Financial Times: America Flirts With Self-Destruction — “Is the US a functioning democracy? This week legislators decided to shut down a swath of the federal government rather than allow an enacted health law go into operation at the agreed moment. They may go further; if they do not vote to raise the so-called “debt ceiling”, they risk triggering default on US government debt – a fate far worse than the shutdown or fiscal sequestration. If the opposition is prepared to inflict such damage on their own country, the restraint that makes democracy work has gone. Why has this happened? What might be the result? What should the president do?”

Please follow our community rules when engaging in comment discussion on this site.
Mar 2, 2015
In this Tuesday, March 4, 2014 file photo, Israeli Prime Minister Benjamin Netanyahu, accompanied by his wife Sara, right, speaks before the screening of the television documentary "Israel: The Royal Tour" at Paramount Studios in Los Angeles. (AP)

On the eve of Israel Prime Minister Netanyahu’s controversial address to Congress, we look at the US-Israel falling out over Iran nuclear negotiations.

Mar 2, 2015
This image provided by NASA's Goddard Space Flight Center shows an artists rendering on how a gamma ray burst occurs with a massive star collapsing and creating a black hole and beaming out focused and deadly light and radiation bursts. Astronomers and space telescopes in April 2013 saw the biggest and brightest cosmic explosion ever witnessed, a large gamma ray burst. (AP)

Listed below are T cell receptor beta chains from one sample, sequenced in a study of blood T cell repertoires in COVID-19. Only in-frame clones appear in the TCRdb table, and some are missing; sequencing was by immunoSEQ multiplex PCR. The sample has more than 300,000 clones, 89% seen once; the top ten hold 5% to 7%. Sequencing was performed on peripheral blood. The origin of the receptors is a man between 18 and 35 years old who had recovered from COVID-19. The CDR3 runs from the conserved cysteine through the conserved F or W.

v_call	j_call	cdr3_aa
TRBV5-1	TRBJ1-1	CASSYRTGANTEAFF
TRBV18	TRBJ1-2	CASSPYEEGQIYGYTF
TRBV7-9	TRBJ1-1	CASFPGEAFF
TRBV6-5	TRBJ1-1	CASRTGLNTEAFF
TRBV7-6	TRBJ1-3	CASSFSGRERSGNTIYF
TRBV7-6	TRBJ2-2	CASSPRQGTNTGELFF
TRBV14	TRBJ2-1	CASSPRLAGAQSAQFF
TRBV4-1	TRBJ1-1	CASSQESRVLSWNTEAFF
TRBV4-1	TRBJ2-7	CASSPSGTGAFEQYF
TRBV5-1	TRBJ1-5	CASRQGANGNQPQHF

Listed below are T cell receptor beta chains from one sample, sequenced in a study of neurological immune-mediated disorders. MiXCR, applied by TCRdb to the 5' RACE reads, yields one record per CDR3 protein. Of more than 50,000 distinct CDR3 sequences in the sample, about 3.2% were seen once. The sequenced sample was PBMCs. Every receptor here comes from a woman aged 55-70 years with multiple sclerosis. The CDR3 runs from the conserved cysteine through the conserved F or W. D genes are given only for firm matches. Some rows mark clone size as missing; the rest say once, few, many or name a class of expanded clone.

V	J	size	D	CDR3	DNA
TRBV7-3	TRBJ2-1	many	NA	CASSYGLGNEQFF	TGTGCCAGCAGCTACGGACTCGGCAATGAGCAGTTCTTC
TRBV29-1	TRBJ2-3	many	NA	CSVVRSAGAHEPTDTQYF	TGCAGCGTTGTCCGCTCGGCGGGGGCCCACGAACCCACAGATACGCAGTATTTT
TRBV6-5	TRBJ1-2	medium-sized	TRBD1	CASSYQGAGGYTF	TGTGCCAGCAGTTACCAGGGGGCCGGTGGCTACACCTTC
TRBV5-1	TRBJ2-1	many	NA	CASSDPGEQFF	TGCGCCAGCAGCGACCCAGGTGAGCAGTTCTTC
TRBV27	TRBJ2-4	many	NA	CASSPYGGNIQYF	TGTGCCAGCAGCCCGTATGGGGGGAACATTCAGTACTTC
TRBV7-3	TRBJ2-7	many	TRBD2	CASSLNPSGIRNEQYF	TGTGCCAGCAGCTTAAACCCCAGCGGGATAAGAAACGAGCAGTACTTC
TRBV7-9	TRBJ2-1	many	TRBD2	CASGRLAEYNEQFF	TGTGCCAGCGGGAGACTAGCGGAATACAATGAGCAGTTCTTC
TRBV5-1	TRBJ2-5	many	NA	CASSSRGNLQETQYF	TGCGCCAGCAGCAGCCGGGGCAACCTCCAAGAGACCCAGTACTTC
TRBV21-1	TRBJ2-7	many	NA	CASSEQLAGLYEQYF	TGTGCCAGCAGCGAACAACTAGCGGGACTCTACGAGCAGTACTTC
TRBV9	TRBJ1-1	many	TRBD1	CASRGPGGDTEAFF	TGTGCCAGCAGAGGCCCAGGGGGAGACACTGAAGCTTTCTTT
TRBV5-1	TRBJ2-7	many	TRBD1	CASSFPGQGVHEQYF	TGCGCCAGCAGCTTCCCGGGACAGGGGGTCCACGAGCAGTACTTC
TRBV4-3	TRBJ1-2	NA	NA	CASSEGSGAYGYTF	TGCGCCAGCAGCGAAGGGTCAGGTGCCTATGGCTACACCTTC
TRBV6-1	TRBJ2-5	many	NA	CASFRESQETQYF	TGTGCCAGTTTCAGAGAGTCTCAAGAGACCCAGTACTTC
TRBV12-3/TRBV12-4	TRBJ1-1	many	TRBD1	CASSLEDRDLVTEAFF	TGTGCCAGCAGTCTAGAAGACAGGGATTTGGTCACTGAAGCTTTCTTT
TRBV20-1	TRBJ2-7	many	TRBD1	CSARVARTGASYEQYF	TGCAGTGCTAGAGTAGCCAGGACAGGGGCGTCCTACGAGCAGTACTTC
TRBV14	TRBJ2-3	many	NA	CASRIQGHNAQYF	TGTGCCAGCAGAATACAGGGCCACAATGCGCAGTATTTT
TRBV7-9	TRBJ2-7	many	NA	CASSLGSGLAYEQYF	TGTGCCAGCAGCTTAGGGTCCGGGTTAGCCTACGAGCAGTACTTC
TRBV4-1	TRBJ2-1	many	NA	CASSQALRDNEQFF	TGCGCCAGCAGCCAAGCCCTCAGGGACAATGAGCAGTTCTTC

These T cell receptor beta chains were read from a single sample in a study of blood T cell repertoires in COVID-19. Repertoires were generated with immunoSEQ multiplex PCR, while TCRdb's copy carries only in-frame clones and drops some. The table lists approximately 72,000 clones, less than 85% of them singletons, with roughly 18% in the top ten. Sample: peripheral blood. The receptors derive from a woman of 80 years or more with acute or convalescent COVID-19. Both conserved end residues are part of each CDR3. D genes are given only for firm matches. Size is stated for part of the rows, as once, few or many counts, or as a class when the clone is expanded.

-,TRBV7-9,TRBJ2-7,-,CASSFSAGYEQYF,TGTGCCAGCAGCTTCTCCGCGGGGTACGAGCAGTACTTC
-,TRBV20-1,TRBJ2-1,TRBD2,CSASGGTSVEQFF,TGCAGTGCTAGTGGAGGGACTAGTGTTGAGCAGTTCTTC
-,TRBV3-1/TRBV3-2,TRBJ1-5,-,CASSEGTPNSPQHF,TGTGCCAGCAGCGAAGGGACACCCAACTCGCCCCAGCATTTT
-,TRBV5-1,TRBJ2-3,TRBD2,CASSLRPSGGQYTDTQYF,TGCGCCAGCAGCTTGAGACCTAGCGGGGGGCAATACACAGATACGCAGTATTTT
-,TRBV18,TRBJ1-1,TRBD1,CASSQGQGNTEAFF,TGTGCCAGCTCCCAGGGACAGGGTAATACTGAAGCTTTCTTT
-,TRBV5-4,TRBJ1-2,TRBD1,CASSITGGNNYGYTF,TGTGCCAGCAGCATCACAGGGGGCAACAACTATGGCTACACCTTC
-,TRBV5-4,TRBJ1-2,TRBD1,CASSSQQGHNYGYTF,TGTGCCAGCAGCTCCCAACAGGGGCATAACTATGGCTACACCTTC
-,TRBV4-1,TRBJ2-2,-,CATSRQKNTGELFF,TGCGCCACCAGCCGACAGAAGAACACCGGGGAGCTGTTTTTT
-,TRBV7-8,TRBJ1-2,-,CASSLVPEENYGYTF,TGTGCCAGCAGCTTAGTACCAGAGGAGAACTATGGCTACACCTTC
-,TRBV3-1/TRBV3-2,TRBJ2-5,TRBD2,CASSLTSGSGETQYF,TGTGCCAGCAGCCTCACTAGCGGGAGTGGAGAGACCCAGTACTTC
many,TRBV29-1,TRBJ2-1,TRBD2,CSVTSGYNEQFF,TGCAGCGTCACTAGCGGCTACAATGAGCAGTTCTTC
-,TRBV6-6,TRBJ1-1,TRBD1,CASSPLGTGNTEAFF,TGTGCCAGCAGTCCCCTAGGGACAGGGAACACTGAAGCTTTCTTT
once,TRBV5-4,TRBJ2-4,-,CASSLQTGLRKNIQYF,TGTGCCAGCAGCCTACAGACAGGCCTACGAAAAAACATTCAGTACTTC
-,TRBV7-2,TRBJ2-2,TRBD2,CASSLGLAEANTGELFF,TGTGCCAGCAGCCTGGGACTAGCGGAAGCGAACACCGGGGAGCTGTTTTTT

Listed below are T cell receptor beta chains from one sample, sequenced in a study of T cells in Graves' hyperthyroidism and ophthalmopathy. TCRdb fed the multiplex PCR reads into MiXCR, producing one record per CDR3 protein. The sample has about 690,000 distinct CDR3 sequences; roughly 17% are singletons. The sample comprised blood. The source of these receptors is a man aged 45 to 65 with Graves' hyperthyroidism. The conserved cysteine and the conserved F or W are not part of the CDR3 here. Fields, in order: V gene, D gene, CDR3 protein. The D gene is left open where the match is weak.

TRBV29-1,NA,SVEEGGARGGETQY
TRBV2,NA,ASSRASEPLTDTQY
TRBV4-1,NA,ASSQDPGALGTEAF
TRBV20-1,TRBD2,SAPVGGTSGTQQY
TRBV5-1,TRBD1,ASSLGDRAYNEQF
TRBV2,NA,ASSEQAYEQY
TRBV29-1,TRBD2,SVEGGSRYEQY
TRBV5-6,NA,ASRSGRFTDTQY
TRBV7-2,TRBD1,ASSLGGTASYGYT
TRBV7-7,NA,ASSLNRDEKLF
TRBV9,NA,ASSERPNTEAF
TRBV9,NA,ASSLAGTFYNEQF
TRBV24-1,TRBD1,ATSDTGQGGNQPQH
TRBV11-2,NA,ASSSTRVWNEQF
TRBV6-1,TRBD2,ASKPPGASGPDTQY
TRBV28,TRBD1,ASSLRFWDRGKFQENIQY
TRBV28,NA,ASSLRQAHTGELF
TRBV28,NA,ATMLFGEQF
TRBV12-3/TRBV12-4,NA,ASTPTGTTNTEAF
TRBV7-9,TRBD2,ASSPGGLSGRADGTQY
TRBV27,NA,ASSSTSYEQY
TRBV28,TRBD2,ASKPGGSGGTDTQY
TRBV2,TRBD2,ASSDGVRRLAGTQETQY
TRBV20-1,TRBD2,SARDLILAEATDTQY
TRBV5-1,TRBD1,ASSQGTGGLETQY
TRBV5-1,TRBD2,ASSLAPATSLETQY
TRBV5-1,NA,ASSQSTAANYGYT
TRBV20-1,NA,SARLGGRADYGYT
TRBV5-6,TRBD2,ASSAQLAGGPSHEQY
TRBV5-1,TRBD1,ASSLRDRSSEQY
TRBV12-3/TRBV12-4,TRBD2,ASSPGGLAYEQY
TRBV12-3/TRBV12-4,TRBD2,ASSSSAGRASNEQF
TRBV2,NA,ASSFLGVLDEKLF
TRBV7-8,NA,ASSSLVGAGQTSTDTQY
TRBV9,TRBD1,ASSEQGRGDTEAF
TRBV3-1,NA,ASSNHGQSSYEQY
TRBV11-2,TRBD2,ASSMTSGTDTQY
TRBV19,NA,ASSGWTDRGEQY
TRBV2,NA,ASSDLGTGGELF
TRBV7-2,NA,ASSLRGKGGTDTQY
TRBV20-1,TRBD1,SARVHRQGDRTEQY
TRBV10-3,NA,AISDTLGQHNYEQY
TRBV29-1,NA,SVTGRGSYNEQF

A super-massive black hole, newly discovered, deep in space. We’ll peer into the realm of the black hole.

Feb 27, 2015
This image released courtesy of the Lead Belly Estate shows folk and blues musician Huddie William Ledbetter, better known as Lead Belly. Huddie "Lead Belly" Ledbetter never had a hit record before he died of Lou Gehrig's disease in 1949. (AP)

Going back to Lead Belly. The blues legend is back. His influences, as big as ever.

Feb 27, 2015
Federal Communication Commission (FCC) ChairmanTom Wheeler, center, joins hands with FCC Commissioners Mignon Clyburn, left, and Jessica Rosenworcel, before the start of their open hearing in Washington, Thursday, Feb. 26, 2015.  (AP)

A US-Israel rift. A win for net neutrality. “American Sniper” verdict. Our weekly news roundtable goes behind the headlines.

On Point Blog
On Point Blog
Want To Listen To Lead Belly? Here’s Where To Start
Monday, Mar 2, 2015

Loved our show on Lead Belly, but unsure on where you should start to listen? Jeff Place of the Smithsonian Center for Folklife and Cultural Heritage offers his best picks for a beginning Lead Belly listener.

More »
Our Week In The Web: February 27, 2015
Friday, Feb 27, 2015

We won’t lead you into a debate on the color of #TheDress (it’s blue and black, end of debate), but we do wonder about the blurring lines between so-called Internet culture and general popular culture. Also, it’s snowing in Boston. Still.

More »
Two Congressmen Weigh In On DHS Funding
Tuesday, Feb 24, 2015

Rep. Jim Jordan of Ohio and Rep. Chris Van Hollen of Maryland present their views on the ongoing Congressional budget fight over Department of Homeland Security funding. (Spoiler: They do not agree on a resolution of the crisis).

More »
1 Comment